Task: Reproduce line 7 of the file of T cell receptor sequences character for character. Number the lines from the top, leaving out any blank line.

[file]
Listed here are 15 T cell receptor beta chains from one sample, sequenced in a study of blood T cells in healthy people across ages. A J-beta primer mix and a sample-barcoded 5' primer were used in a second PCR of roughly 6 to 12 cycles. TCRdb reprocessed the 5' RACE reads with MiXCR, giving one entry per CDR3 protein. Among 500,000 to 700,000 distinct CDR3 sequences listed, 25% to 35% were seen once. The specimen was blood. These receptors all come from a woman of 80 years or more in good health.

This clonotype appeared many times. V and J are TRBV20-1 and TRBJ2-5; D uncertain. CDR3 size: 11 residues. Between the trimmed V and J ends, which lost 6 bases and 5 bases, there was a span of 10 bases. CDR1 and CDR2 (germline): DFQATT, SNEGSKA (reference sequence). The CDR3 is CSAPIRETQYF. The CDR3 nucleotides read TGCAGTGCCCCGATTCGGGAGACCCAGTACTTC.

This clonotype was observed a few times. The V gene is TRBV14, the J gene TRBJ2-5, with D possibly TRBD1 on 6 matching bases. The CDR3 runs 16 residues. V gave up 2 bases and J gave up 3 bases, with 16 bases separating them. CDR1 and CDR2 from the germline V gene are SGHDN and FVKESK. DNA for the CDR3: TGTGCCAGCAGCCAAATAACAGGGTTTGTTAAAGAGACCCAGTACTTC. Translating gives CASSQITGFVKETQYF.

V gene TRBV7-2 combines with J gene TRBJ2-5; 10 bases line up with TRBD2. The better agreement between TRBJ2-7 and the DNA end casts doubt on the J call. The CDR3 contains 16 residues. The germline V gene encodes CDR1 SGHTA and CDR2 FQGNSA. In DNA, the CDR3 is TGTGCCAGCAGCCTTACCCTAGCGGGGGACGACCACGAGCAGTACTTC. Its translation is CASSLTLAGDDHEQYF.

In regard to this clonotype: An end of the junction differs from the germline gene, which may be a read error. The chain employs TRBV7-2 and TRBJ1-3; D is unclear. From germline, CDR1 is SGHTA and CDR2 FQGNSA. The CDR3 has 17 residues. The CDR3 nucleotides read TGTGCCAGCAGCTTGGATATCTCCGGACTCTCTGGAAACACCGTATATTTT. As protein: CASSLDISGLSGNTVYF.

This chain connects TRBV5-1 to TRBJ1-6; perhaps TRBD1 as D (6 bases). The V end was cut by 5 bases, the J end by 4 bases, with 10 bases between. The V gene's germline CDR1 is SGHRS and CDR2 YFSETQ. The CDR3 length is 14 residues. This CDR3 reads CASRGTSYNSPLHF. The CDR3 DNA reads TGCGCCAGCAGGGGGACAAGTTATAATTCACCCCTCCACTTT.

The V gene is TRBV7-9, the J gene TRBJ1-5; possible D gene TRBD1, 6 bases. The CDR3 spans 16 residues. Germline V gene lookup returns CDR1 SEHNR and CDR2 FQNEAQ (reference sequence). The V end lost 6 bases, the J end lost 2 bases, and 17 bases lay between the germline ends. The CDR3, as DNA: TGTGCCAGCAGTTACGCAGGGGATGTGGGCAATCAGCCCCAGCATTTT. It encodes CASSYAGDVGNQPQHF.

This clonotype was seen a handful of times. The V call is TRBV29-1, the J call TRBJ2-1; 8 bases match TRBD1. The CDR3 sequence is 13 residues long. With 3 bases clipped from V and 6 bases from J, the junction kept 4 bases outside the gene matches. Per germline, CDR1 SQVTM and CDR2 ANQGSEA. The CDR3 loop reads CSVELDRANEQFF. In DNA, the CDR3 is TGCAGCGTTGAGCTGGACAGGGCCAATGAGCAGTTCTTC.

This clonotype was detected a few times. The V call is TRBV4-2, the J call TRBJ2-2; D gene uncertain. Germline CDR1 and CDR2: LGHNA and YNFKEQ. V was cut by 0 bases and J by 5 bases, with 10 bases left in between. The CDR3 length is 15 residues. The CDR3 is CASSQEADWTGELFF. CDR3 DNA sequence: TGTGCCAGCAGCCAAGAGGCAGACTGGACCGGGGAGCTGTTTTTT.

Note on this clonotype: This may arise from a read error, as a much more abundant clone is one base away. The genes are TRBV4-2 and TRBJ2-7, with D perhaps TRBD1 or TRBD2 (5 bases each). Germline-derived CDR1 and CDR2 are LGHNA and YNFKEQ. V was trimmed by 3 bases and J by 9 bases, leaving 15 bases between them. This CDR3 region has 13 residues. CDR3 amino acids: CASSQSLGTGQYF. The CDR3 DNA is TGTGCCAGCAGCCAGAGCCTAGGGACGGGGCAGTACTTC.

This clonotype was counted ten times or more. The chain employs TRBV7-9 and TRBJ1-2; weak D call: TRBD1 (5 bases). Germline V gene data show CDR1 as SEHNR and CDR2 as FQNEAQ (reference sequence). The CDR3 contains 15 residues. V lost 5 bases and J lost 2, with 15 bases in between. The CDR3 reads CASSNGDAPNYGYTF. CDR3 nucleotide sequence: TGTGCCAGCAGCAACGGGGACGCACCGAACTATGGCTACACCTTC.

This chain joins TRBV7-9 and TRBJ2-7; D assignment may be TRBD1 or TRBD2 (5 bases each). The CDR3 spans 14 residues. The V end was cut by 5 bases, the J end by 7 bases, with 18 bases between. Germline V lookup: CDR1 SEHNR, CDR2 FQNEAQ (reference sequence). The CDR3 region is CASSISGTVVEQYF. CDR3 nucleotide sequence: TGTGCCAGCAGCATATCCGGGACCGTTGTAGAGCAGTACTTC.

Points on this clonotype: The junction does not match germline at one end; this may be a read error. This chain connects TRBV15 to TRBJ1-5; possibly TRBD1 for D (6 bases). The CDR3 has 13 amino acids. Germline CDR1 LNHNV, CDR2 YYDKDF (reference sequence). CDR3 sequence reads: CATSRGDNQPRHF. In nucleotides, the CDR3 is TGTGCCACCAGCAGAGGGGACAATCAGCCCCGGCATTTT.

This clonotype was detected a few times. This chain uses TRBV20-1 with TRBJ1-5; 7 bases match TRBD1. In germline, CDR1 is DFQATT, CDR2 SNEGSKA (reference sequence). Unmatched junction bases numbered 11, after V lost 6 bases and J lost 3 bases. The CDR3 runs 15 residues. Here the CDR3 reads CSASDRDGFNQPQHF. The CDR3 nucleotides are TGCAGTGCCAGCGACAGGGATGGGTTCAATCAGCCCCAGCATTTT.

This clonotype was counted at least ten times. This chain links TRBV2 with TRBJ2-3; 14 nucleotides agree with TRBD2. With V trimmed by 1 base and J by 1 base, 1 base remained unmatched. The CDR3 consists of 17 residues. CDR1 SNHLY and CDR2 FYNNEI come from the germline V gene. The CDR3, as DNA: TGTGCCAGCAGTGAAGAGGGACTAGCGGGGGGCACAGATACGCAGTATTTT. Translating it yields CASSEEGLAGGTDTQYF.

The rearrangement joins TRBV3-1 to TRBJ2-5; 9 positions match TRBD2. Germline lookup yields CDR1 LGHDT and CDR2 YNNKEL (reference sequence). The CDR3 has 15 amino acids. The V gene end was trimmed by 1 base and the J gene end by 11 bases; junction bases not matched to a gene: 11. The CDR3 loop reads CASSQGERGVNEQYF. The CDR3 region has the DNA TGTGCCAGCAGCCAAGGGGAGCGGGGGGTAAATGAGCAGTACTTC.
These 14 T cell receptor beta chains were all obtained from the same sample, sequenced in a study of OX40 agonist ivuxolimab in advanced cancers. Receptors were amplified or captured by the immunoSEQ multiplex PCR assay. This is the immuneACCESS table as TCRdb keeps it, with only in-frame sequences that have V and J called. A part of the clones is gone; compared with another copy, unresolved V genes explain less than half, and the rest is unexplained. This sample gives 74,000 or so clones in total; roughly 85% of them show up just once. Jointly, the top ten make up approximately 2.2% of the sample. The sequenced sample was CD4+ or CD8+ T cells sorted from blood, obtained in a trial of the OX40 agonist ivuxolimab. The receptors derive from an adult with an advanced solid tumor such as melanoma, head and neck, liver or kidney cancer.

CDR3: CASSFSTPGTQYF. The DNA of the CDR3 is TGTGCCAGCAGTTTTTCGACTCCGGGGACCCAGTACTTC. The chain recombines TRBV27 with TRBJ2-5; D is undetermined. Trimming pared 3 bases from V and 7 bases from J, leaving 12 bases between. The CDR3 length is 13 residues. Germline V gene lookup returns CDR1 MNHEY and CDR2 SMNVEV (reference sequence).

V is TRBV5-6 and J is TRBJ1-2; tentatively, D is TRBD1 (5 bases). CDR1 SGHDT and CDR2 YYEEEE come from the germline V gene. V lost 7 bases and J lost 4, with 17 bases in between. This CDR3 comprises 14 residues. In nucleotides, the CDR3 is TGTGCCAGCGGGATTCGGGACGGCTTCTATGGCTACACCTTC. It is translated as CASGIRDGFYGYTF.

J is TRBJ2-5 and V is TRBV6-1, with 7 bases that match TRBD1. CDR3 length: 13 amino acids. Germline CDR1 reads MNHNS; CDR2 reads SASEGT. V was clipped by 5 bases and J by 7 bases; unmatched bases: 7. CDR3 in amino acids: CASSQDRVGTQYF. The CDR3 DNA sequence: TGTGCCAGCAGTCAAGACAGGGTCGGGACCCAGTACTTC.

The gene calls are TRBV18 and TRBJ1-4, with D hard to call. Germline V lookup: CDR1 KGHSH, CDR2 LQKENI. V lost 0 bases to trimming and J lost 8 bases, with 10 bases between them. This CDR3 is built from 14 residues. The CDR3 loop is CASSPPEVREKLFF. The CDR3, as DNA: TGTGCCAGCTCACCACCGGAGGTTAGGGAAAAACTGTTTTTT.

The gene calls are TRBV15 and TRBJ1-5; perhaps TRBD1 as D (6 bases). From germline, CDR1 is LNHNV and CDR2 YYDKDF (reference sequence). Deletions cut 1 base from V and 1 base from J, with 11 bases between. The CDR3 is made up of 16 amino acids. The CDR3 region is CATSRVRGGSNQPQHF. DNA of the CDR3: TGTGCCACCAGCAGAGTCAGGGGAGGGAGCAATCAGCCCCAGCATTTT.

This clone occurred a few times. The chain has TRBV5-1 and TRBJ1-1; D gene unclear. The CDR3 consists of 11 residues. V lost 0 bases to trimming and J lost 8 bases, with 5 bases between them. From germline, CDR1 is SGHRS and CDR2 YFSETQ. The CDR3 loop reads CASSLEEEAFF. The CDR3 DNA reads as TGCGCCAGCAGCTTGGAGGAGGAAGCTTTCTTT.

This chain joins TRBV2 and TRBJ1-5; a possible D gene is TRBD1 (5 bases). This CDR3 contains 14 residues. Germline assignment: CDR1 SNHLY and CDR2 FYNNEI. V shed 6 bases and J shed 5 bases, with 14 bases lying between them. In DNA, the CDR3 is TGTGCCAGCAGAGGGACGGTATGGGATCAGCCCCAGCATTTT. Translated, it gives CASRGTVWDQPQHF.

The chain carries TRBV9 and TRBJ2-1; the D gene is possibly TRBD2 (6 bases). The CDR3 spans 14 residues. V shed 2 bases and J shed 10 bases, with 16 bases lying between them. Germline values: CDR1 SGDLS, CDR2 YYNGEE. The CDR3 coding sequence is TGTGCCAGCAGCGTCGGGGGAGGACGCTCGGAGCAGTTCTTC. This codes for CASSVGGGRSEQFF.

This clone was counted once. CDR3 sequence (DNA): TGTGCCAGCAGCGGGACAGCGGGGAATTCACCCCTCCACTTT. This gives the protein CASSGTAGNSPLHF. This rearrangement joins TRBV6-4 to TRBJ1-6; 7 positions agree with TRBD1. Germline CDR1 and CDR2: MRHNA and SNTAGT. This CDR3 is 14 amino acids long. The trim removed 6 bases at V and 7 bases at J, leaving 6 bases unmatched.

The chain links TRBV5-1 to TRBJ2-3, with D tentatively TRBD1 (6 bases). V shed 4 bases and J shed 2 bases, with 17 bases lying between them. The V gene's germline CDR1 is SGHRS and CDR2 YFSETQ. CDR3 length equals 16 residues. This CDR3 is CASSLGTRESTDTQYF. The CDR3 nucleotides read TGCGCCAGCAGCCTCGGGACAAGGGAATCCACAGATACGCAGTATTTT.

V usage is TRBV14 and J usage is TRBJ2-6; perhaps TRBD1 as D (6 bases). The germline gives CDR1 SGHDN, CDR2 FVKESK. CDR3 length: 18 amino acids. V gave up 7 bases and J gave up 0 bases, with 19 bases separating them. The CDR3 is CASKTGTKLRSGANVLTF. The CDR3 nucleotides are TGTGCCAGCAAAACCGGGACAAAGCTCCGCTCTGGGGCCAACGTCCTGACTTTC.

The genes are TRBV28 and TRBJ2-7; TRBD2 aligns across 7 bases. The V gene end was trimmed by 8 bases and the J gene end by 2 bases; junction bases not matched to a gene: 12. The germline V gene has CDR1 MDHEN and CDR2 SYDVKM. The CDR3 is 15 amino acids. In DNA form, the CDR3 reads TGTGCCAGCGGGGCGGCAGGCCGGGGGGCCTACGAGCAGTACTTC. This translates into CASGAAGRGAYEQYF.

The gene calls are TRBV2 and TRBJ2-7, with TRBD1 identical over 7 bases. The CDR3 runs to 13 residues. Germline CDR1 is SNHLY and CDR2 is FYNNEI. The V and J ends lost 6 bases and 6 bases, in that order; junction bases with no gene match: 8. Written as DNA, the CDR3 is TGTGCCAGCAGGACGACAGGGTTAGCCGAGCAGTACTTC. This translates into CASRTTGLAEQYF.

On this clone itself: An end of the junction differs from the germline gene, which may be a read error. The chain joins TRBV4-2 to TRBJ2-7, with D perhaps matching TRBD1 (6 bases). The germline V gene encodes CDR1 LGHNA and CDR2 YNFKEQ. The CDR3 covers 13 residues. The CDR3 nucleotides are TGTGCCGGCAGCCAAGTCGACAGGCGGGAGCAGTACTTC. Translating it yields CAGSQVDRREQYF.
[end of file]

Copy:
The V gene is TRBV7-9, the J gene TRBJ1-5; possible D gene TRBD1, 6 bases. The CDR3 spans 16 residues. Germline V gene lookup returns CDR1 SEHNR and CDR2 FQNEAQ (reference sequence). The V end lost 6 bases, the J end lost 2 bases, and 17 bases lay between the germline ends. The CDR3, as DNA: TGTGCCAGCAGTTACGCAGGGGATGTGGGCAATCAGCCCCAGCATTTT. It encodes CASSYAGDVGNQPQHF.